Related: The Five-Angle Valve Job
In early days the Knight double sleeve valve conferred silent operation. Two sleeves, one fitting closely inside the other, and the outer sleeve fitting closely in the engine’s cylinder bore, were worked by small cranks and con-rods, operating at one-half crankshaft speed. One sleeve was ported to control the intake function, the other to valve the exhaust. Because the specific power of engines was quite low at the time, heating of the exhaust sleeve by hot gas was kept under control by the constant sliding motion of the sleeves, heat being transmitted fairly well across their oil films.
Later, the Burt-McCollum single sleeve valve offered a simplified mechanism. Instead of being driven back and forth, the single sleeve was driven such that any point on its surface described a circular motion. Intake and exhaust ports in the cylinder wall were situated to line up with similar ports in the sleeve to perform the four-stroke cycle of intake, compression, power, and exhaust.
Tough Conditions for Poppet Valves—Large Aircraft Engines
As aircraft piston engines were developed in ever-larger sizes through the 1920s and ‘30s, cylinders became as large as 200ci each, served by very large valves whose size (as big as 3-1/4 inches head diameter) made them very difficult to cool. Most of a valve’s cooling takes place through its seat, although some heat does move up the stem. As a result, the point of greatest temperature is between the two—right where the stem begins to flare to form the valve head. It was here that many an aircraft engine exhaust valve broke in two, usually causing an engine wreck.
Valve operating temperature was so important to reliability in early days that it was common to pull a pipe off as an engine ran on the dyno to look up the port. “Running black” was ideal but exhaust valve failure was one of the top four causes of motorcycle DNFs at Britain’s great Brooklands Speedway (belt slippage and valve failure topped the list, followed by spark plugs and tires).
Engineers continued to seek alternatives to the poppet valve, in hope of eliminating the hot valve from the combustion chamber. The resulting cooler combustion chamber gave greater resistance to detonation, allowing safe use of either increased compression ratio or higher supercharger boost.
Rotary Valves Tried in Motorcycle Engines
Two ideas tested by motorcycle manufacturers in the 1930s were the Cross and Aspin rotary valves, both located in the cylinder head. Prototype engines employing these ideas were built in hope of Isle of Man success, but neither Velocette’s time-consuming Aspin project nor a Norton try of the Cross valve equaled the power of those makers’ poppet-valve engines. As you can imagine, sealing rotating valves and keeping them seizure-free required amounts of oil that threatened to foul spark plugs. Norton in the 1950s tested a Manx-based 500 with a Cross rotary valve that produced competitive power, but demonstrated no real advantage.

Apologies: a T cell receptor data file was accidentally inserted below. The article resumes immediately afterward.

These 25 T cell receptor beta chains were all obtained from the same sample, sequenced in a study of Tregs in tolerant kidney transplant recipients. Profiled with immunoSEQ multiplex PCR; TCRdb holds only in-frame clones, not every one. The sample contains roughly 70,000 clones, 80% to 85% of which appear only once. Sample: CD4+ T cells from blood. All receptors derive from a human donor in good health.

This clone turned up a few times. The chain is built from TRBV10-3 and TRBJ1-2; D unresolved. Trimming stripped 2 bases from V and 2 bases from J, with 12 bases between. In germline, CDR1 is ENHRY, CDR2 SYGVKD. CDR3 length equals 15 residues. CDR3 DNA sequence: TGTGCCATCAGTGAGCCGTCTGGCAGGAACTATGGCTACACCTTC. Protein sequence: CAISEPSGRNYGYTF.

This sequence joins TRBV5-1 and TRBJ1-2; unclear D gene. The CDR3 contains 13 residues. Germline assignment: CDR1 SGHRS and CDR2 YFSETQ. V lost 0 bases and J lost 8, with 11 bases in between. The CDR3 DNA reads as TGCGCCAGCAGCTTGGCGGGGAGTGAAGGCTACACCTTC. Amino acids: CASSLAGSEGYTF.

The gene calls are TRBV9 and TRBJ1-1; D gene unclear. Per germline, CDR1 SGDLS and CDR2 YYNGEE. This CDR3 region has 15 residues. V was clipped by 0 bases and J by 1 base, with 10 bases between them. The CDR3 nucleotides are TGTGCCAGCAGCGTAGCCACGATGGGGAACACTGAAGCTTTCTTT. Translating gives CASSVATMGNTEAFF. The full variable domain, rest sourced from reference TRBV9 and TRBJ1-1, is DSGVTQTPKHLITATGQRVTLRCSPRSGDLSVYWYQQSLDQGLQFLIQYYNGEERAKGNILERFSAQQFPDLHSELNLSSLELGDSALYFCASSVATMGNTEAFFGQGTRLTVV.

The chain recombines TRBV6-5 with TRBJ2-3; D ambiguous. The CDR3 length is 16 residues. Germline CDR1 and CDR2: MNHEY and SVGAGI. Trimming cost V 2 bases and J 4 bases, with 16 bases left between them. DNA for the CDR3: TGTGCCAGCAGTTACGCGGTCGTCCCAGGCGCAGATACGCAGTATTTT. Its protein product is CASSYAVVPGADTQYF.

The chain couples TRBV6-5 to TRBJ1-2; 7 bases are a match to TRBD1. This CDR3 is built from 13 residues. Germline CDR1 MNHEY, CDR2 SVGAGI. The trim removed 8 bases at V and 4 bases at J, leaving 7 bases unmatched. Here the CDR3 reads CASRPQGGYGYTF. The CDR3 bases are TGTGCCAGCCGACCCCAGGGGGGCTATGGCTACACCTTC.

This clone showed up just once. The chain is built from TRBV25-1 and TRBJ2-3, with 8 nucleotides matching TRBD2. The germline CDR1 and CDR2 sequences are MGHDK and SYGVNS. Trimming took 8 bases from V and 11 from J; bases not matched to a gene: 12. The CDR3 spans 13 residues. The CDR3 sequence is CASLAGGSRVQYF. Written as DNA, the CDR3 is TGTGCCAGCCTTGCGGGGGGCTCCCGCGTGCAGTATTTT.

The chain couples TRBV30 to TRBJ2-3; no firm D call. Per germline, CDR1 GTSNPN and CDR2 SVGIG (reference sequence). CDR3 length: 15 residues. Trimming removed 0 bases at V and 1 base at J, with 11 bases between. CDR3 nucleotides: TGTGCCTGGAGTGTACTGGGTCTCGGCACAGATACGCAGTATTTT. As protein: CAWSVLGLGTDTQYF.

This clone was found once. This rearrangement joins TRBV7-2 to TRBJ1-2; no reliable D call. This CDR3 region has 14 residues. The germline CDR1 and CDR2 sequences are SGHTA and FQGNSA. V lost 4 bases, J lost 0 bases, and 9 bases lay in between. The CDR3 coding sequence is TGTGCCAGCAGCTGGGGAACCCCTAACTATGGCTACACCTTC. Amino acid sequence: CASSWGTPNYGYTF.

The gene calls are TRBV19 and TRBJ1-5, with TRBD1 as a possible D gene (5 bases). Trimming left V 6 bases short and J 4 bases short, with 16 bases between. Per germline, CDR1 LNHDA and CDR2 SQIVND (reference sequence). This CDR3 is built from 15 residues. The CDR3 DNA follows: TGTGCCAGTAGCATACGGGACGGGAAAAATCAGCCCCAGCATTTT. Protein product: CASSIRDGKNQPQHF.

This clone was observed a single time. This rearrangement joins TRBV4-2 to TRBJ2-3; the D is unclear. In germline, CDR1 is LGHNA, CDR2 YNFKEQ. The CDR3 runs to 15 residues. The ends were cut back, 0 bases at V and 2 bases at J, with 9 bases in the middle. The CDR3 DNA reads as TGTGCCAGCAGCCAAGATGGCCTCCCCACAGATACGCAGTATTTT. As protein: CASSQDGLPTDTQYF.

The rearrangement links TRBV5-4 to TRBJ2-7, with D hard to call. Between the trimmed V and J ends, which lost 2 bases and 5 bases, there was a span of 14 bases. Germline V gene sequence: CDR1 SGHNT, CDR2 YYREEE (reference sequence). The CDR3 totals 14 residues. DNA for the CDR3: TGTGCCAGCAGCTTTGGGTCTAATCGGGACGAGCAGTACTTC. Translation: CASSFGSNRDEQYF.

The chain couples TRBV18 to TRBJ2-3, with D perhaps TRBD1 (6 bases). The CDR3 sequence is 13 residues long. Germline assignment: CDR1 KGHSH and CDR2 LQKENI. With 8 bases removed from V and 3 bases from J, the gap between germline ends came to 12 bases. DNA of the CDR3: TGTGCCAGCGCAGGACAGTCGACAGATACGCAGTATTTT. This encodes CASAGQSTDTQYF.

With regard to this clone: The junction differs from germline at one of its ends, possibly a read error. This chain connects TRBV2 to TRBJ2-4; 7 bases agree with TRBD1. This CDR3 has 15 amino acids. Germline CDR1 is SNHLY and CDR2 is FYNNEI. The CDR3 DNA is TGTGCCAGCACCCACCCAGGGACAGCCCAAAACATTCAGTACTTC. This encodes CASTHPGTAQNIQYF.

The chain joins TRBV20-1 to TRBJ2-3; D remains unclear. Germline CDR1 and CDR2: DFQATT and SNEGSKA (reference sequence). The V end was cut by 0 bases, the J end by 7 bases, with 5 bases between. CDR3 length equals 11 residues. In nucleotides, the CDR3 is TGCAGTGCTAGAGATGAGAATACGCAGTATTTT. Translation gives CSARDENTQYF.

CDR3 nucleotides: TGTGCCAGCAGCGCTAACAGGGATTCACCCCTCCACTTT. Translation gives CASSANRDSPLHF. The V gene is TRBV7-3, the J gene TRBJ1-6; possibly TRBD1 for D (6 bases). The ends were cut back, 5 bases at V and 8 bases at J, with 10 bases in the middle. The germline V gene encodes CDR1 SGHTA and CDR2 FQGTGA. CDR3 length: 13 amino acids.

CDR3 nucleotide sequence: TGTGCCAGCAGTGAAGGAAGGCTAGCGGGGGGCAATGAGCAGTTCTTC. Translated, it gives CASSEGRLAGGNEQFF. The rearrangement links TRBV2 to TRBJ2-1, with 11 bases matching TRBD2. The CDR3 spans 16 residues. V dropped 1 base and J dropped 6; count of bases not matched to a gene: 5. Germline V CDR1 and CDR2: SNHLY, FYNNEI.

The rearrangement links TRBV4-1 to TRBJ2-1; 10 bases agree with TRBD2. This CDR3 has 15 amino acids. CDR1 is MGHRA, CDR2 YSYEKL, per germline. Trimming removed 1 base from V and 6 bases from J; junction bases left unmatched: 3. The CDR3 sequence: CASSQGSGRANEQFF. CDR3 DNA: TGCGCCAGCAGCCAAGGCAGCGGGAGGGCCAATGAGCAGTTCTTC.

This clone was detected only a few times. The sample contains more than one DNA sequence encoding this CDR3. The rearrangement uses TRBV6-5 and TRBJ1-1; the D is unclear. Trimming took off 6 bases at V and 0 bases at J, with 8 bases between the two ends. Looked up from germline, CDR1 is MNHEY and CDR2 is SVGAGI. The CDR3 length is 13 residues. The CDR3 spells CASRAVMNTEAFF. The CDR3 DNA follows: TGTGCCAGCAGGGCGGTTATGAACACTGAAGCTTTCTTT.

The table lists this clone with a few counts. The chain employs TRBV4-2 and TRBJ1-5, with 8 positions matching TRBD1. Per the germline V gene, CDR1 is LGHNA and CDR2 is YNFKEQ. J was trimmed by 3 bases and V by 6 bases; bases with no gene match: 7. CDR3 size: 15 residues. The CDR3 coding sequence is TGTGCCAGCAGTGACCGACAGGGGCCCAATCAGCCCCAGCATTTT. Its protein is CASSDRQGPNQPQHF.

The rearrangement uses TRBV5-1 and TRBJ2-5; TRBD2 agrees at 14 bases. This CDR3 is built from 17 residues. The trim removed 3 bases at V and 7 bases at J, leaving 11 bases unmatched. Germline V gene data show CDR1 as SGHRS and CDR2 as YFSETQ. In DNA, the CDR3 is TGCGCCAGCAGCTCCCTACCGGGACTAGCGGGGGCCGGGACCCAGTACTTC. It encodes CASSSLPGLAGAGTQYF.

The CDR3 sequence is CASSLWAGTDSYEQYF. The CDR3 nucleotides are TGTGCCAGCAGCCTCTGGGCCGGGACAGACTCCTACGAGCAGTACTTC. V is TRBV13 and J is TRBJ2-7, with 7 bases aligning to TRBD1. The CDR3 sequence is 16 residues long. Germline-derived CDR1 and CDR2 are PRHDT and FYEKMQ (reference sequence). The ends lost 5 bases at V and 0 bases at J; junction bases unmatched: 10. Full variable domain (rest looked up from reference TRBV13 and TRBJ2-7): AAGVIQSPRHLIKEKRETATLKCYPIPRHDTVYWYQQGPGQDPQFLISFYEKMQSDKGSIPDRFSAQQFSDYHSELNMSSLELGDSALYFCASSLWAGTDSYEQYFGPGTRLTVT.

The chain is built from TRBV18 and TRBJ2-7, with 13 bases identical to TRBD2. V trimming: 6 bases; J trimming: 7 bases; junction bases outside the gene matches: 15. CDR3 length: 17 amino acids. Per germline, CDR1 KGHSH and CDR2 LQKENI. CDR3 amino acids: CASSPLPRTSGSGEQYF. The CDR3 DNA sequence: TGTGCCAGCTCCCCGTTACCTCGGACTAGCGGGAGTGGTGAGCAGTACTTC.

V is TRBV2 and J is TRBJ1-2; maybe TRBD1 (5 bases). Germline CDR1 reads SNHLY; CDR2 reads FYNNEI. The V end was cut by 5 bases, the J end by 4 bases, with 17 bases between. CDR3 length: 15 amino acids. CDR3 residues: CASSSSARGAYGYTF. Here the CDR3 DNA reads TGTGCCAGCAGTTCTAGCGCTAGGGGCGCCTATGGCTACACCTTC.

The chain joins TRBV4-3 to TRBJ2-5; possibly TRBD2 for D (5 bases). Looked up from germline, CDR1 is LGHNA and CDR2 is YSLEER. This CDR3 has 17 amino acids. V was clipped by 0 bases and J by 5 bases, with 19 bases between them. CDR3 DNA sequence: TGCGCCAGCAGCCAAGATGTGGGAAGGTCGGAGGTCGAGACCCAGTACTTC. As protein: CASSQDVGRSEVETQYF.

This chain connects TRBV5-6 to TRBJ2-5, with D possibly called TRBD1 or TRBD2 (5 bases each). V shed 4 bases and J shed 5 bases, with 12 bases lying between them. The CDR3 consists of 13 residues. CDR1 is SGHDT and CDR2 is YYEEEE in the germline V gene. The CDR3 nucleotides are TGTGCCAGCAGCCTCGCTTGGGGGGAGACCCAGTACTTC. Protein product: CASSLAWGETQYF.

Walter Froede, one of the engineers behind the German NSU’s 1953–54 dominance of 125 and 250 GP roadracing, had during the war developed a disc rotary valve system whose purpose was to make a Naval torpedo engine more compact than was possible with overhead poppet valves. NSU’s racing engines employed conventional poppet valves driven by DOHC.
In recent decades there have also been whisperings of rotary valve experiments by F1 teams, none of which has seen the light of day. Such experiments were surely driven by the proposition that “If it’s possible to seal up a Wankel engine, it ought to be easy to seal a rotary valve system.” Again, only rumors, no results.
Internal Liquid-Cooling of Valves
Valve coolants other than water were evaluated between the wars, with mercury as a first choice. Just the valve’s stem was made hollow at first, partly filled with the liquid metal such that its motion up and down the stem as the valve performed its cycle would tend to equalize temperatures along the valve’s length.
Next try was salt-cooling (molten salts of various chemistry had for years been used in heat-treatment). The most effective investigator was air cooling pioneer S.D. Heron, who eventually hit upon sodium as the best valve internal coolant. Literally millions of such valves were produced for aircraft piston engines in WWII, continuing into the late 1950s.
Sleeve vs. Poppet
In 1920s Britain, IC engine pioneer Harry Ricardo was singing the praises of the single sleeve valve. The reason? There was no superhot exhaust valve in the combustion chamber, heating the entering fresh charge and pushing it toward the dreaded detonation. Both Bristol and Napier produced thousands of high-power sleeve-valve engines for WWII warplanes.